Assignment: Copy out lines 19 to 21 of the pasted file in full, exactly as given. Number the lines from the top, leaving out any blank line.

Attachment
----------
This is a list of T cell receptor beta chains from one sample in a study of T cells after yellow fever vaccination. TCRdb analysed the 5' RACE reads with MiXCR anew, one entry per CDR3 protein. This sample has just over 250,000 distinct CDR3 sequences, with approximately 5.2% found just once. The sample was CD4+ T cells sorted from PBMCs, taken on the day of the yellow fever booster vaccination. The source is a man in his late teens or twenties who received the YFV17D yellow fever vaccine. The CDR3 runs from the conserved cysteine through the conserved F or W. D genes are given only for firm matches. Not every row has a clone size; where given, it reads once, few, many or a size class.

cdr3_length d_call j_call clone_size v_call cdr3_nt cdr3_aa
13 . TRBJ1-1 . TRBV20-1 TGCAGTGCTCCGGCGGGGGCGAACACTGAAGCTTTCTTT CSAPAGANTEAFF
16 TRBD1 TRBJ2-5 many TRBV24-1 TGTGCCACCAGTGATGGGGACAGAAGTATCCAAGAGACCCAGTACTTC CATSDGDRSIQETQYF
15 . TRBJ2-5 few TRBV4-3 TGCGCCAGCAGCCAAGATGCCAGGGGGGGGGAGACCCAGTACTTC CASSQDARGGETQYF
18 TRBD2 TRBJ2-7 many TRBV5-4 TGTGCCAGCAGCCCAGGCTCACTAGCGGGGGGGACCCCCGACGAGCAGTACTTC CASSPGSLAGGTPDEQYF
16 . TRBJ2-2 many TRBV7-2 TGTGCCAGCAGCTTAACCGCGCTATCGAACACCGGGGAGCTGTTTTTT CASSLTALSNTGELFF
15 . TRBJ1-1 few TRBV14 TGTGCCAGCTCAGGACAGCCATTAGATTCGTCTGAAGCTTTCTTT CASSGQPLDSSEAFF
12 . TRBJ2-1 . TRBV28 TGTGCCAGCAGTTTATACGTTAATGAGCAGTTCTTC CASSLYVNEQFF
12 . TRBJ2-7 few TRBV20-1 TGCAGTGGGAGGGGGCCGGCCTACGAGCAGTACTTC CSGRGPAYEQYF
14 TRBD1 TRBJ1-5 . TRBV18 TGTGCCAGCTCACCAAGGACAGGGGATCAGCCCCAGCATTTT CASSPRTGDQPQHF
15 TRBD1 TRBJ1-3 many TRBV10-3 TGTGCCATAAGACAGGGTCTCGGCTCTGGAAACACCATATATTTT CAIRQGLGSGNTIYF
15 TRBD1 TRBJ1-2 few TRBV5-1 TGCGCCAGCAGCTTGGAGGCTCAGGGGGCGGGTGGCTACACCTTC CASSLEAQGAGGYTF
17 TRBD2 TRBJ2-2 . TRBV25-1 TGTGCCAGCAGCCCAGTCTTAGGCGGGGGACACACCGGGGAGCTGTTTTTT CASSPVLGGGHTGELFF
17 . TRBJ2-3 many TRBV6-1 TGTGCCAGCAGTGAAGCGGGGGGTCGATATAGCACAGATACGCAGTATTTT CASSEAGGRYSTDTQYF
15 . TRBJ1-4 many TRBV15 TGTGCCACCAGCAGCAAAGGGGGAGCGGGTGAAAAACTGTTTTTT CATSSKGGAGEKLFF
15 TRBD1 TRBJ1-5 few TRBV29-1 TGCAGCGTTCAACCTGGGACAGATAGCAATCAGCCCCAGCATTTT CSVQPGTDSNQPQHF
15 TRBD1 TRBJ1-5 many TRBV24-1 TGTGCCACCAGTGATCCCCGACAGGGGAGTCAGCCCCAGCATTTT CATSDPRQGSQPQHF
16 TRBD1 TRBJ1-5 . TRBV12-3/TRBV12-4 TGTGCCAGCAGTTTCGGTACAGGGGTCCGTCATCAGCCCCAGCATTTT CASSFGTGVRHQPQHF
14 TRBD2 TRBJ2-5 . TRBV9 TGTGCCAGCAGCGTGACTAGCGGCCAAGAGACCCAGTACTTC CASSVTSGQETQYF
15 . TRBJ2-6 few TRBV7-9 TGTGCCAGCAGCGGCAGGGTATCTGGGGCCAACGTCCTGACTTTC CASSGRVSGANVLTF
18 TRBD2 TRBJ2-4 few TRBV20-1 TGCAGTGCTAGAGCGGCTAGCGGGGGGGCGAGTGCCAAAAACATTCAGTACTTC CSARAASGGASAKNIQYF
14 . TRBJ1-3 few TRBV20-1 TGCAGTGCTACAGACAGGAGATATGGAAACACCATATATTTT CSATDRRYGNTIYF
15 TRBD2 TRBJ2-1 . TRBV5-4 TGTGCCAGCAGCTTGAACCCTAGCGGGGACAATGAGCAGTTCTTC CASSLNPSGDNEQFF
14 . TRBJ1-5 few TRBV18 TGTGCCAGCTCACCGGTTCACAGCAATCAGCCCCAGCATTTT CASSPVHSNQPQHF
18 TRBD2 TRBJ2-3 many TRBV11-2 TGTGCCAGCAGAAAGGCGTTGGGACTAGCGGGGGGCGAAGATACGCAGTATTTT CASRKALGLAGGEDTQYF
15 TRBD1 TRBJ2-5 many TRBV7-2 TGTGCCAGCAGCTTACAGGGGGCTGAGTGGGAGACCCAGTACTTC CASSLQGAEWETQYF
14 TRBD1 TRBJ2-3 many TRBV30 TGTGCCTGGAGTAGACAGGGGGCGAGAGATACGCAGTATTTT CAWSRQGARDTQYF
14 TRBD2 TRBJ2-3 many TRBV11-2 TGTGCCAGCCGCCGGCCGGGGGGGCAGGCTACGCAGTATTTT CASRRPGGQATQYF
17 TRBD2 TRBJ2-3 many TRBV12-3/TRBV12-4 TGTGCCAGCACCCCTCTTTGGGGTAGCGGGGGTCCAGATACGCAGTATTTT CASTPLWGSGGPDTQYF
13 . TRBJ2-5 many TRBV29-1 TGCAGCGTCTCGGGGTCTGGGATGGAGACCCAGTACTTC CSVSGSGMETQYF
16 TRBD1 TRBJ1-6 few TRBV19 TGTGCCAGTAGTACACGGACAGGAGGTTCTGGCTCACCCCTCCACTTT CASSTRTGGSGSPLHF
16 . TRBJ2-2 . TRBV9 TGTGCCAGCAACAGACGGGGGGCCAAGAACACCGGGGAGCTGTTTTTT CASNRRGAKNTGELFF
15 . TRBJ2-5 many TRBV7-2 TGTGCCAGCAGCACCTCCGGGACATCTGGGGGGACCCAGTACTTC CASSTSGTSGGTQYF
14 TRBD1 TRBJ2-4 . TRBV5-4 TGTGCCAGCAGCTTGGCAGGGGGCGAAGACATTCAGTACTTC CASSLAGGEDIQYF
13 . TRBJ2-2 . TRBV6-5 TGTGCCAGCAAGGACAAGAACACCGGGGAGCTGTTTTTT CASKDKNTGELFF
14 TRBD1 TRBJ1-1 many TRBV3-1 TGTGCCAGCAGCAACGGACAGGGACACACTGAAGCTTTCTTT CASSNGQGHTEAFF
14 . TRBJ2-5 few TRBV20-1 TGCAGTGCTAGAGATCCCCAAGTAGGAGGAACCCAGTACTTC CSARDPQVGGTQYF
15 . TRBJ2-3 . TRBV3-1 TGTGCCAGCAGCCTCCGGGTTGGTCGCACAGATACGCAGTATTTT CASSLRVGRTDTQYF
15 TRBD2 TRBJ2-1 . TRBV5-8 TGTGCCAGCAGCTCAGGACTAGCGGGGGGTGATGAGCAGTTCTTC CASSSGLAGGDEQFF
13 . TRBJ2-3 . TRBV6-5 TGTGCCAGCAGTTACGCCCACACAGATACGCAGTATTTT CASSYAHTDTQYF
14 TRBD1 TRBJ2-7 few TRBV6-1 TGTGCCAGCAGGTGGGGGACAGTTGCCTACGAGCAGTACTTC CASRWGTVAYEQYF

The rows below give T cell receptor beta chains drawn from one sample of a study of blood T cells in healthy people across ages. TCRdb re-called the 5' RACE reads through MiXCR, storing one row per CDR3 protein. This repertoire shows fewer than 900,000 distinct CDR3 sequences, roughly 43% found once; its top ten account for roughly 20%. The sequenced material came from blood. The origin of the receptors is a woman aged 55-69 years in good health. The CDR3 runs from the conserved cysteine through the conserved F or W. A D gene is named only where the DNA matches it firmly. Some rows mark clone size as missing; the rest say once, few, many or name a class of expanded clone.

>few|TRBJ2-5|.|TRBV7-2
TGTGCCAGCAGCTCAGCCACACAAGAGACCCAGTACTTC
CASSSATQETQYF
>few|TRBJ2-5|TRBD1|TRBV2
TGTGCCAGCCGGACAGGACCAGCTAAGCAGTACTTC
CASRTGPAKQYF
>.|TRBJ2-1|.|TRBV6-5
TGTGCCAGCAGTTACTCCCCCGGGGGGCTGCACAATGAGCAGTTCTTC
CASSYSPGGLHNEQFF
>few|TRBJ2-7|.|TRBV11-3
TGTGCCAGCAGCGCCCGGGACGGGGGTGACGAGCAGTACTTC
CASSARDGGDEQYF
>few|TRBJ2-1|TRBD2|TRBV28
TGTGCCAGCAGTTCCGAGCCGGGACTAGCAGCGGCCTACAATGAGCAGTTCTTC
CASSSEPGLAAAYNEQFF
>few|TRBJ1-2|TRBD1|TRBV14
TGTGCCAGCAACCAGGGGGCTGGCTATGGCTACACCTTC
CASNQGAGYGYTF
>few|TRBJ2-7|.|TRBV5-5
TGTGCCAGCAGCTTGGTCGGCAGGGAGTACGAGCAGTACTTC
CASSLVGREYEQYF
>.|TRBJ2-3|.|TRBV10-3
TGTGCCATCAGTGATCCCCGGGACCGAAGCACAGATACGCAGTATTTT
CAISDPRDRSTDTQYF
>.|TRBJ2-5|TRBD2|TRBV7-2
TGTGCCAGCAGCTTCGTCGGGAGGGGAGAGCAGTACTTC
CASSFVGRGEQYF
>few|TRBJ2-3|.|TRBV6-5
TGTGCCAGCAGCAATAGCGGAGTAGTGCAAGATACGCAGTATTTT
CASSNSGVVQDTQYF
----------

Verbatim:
16 TRBD1 TRBJ1-5 . TRBV12-3/TRBV12-4 TGTGCCAGCAGTTTCGGTACAGGGGTCCGTCATCAGCCCCAGCATTTT CASSFGTGVRHQPQHF
14 TRBD2 TRBJ2-5 . TRBV9 TGTGCCAGCAGCGTGACTAGCGGCCAAGAGACCCAGTACTTC CASSVTSGQETQYF
15 . TRBJ2-6 few TRBV7-9 TGTGCCAGCAGCGGCAGGGTATCTGGGGCCAACGTCCTGACTTTC CASSGRVSGANVLTF